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Double pot

Isa and pension savings can both work to provide a good level of income in retirement.

Pension or Isa? What is your recommendation for retirement savings?

In the last 10 years, pensions have received a lot of very negative press. There has been the Chancellor’s tax grab on dividend income, the ongoing backlash from pension misselling, concerns over having to purchase an annuity at retirement and, of course, significant falls in markets from 2000 to 2003.

Some of these concerns have been alleviated. There has been a significant bounce back in markets, although equity investments will always have a degree of volatility. And the legislation which came into force in April 2006 means it is no longer compulsory to purchase an annuity, even after age 75.

Pensions will always be attractive due to the tax reliefs on offer – funds grow free from tax (apart from the effective 10 per cent tax on dividends) and 25 per cent of the fund is available as tax-free cash on retirement.

Isas also have tax advantages and some advisers and market commentators feel they are a suitable alternative to providing income in retirement. Isas also grow free from tax although, like pension funds, they too suffer from the inability to reclaim the tax credit on dividends. Unlike pensions, the money is always available, although this could be a disadvantage if it is spent before reaching retirement. But if the pot remains untouched, the big attraction of Isas is that the funds and their growth/income can be taken as tax-free income in retirement.

Savers should be aware that the limits on how much can be paid into Isas (£7,000 for the current tax year, increasing to £7,200 a year thereafter) make it difficult to use them for fully providing pension income. Up to 100 per cent of salary can be paid personally into a pension (which can be topped up by £225,000 from your employer), subject to not exceeding the lifetime allowance.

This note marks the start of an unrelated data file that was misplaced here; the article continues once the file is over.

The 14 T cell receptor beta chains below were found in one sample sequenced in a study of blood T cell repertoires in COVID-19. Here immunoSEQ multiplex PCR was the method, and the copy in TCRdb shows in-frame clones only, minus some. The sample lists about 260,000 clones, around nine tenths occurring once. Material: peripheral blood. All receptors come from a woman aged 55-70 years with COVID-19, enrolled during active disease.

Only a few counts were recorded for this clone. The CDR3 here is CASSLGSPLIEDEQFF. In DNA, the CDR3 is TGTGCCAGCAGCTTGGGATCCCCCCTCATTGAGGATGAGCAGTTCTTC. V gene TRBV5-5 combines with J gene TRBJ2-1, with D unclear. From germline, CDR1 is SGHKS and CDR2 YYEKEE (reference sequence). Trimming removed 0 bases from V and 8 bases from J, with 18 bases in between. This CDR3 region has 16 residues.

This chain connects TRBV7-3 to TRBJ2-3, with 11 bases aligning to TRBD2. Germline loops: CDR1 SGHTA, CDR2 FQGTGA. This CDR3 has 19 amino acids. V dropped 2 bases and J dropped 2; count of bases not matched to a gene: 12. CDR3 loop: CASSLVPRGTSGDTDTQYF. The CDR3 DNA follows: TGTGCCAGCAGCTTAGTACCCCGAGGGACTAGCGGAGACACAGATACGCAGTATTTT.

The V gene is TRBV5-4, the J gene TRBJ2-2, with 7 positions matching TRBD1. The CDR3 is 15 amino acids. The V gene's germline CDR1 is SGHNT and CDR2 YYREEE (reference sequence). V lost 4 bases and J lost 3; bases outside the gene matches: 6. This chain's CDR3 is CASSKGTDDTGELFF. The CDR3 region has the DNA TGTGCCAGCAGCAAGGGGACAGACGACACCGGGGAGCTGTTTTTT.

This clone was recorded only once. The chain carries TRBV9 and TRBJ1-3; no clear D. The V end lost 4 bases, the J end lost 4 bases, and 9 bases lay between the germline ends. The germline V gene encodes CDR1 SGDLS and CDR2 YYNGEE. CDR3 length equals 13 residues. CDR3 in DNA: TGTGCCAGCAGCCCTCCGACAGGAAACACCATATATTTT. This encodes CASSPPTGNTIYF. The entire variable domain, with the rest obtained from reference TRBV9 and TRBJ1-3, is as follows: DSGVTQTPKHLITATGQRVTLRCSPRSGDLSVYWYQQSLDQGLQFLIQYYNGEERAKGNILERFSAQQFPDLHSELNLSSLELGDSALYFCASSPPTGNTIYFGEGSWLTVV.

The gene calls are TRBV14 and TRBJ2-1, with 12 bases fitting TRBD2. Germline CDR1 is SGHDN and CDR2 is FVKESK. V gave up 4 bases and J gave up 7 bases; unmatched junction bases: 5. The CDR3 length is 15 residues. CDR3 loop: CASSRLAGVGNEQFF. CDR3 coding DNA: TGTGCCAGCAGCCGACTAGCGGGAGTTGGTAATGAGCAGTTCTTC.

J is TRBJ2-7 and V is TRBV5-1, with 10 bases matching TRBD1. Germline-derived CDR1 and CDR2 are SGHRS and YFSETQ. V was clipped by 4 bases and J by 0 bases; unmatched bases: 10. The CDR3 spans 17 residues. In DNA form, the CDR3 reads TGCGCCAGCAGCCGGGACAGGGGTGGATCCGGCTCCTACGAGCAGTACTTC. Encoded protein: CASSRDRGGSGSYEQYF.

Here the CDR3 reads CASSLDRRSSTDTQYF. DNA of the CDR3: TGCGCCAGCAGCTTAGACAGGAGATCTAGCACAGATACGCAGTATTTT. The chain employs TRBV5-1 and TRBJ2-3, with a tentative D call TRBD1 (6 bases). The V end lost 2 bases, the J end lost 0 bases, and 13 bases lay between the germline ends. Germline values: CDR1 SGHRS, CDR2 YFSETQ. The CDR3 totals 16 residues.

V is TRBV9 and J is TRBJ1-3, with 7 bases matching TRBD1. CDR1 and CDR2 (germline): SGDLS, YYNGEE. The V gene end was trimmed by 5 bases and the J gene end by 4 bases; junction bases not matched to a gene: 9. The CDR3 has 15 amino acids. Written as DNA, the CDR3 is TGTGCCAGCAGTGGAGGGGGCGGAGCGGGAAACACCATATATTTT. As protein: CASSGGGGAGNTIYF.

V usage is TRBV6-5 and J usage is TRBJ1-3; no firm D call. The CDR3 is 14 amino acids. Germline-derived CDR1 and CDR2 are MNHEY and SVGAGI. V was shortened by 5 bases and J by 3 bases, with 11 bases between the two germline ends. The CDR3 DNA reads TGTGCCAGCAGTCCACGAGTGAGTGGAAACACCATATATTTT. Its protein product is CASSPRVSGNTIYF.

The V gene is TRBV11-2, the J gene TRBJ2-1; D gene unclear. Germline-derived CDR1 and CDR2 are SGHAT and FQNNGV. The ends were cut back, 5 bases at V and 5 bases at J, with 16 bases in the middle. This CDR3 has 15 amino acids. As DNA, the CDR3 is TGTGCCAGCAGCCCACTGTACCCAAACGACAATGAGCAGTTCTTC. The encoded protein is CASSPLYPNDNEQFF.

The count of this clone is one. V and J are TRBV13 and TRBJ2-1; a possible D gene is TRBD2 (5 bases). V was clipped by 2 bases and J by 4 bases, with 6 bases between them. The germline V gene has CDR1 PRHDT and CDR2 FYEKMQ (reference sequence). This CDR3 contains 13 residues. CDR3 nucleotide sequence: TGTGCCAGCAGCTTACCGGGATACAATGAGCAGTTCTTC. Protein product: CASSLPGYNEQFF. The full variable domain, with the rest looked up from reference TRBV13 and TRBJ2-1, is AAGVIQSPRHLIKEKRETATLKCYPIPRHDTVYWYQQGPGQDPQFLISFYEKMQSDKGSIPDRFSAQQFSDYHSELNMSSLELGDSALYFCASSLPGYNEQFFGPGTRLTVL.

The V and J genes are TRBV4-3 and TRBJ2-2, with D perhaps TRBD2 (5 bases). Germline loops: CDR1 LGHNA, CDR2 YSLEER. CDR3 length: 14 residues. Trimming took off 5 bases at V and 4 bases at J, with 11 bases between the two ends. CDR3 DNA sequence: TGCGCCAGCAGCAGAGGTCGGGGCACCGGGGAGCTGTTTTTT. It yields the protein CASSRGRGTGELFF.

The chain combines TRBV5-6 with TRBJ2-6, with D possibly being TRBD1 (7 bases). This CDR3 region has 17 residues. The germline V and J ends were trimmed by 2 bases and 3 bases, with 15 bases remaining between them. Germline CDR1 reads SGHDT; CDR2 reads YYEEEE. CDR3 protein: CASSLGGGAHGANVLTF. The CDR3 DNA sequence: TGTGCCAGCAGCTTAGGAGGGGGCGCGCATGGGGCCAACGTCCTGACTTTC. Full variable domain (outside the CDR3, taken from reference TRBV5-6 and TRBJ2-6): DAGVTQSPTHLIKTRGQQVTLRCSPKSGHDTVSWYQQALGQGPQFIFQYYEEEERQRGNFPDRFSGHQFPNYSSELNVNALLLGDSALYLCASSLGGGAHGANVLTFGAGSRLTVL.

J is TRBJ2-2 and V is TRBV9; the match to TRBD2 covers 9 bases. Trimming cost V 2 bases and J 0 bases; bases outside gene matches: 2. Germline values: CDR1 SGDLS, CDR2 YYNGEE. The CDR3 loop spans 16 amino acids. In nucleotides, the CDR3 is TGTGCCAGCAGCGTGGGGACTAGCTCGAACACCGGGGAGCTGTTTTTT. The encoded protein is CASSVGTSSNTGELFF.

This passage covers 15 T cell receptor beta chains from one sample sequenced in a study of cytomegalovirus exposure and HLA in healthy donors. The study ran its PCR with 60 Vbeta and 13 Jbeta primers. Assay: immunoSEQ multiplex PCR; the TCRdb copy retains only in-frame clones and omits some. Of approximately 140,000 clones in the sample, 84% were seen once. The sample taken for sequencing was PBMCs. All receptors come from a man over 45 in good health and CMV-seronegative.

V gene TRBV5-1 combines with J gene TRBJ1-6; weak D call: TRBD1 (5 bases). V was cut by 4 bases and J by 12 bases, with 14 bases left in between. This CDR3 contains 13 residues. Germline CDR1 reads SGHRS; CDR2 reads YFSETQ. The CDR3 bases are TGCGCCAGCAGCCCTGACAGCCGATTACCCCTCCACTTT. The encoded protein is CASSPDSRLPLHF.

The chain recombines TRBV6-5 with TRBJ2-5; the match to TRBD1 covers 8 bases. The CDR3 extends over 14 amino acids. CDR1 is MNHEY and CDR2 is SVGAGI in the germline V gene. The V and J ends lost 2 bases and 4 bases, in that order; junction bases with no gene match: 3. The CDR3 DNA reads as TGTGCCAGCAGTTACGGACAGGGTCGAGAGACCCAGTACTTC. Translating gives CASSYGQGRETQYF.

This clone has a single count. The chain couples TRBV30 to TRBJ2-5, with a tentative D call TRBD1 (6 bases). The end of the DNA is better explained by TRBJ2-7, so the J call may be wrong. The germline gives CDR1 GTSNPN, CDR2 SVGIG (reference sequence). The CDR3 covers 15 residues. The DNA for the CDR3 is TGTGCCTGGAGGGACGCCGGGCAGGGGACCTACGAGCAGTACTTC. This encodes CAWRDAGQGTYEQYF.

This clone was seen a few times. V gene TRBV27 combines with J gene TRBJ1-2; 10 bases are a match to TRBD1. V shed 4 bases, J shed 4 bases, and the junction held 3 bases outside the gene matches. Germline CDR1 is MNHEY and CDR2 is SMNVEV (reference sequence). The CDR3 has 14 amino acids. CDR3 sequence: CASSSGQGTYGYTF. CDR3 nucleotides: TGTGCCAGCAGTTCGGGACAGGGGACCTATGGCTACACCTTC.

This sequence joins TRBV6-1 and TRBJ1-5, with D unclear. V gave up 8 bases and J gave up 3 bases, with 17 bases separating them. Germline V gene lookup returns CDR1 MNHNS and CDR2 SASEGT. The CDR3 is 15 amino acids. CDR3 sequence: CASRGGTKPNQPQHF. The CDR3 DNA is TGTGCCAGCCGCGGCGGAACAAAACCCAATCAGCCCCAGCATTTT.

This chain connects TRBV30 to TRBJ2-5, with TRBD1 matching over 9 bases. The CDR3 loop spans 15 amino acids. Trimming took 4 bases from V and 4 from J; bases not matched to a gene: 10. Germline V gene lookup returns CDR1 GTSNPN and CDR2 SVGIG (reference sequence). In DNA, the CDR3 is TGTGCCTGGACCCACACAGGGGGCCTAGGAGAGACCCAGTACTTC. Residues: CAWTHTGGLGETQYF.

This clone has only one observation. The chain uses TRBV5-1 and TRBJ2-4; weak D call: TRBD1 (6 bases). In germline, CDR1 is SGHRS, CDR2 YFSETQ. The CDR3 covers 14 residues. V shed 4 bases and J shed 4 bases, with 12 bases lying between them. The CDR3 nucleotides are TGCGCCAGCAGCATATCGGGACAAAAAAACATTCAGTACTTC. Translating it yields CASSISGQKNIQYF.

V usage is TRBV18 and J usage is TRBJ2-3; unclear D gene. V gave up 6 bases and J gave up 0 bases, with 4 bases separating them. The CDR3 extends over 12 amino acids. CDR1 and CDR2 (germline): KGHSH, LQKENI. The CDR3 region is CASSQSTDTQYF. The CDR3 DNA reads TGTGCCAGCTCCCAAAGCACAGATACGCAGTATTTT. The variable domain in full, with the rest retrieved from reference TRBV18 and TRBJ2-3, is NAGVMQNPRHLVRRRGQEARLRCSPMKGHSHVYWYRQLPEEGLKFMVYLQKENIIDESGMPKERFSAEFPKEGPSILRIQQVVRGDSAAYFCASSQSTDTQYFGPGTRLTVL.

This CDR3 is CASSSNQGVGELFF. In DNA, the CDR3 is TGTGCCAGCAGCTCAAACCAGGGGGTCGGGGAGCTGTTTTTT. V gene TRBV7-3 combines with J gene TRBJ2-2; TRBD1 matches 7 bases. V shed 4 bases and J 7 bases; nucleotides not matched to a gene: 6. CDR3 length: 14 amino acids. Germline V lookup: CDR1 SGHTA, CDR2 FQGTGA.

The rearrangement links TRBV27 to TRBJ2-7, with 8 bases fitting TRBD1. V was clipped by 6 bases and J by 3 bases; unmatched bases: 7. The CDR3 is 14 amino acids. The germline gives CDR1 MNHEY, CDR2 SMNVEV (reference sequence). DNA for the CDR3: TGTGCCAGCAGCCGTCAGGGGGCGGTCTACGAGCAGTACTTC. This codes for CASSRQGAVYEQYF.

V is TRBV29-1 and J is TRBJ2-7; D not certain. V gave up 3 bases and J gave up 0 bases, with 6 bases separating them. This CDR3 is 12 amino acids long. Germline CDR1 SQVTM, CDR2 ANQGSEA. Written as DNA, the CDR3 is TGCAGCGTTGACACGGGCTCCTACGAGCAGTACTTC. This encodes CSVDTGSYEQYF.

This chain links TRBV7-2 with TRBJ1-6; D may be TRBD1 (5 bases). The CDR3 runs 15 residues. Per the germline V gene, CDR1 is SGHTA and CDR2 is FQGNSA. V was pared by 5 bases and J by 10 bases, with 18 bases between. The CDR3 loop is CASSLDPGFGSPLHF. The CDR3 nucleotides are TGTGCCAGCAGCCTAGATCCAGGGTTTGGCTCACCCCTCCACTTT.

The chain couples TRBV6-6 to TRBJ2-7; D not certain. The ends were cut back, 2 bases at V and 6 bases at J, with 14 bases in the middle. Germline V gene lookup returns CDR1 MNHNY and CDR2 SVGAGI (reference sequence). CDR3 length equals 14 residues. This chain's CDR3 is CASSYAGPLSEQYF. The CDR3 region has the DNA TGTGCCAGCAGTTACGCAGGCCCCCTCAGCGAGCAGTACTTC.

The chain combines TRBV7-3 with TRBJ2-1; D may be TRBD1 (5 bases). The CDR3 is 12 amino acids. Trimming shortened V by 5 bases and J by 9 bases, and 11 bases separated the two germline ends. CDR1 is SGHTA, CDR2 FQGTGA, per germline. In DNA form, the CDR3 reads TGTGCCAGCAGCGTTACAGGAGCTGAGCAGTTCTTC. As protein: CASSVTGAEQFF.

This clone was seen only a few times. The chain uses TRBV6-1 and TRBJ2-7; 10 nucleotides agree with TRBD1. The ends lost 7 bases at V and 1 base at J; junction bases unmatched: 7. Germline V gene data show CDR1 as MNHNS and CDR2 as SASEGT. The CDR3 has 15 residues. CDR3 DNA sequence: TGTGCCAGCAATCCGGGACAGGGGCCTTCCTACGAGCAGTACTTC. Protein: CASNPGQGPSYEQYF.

Which is best – tax relief plus restrictions or no tax-free cash and the ability to take tax-free income in retirement?

In many respects, if you can afford to, you should look to have both. For many, a pension will attract higher-rate tax relief at 40 per cent and a quarter of the fund is available free from tax – and for most, the pension will only be taxed at 22 per cent when taken.

For many, Isas are attractive due to the accessibility of the capital with the ability to access the cash in emergencies, for example redundancy or sickness. If debts have accrued, it is better to pay them off, which would not be possible from a pension fund. And just when you think children become cheaper, they hit 18 and could need support in higher education and later, help in buying their first house, or getting married, all of which is easier to fund via an Isa.

How much income you need in retirement depends largely on how long you have before you retire and your income expectations. After 40 years in a good final-salary pension scheme, you would expect to receive a pension of two-thirds your final earnings but, assuming the mortgage has been repaid by retirement, many feel they can afford to live on 50 per cent or less.

The following example shows how pension and Isa savings can work together to provide retirement income. Assuming a pension fund of £400,000 had been accumulated, £100,000 in Isas and a state pension of, say, £7,500, including Serps, the income and taxation position could be as follows:

Assuming you receive an income of 6 per cent a year from your Isa and 25per cent tax-free cash is taken, again providing income of 6 per cent, your total income would be £37,500. Tax would be payable on £25,500, around £4,000, netting your income to £33,500 a year.

Could you afford to live on this level of income? If not, you need to save more. Will you have this level of capital available by retirement? If you need this level of income, you will have to save more – or retire later. It should be noted that the further you are from retirement, the more you need to make allowances for inflation.

In many instances you will also have a pension provided by your employer and so should always take advantage of any contributions they are willing to make on your behalf.

Lisanne Mealing is a director at MDM Associates.

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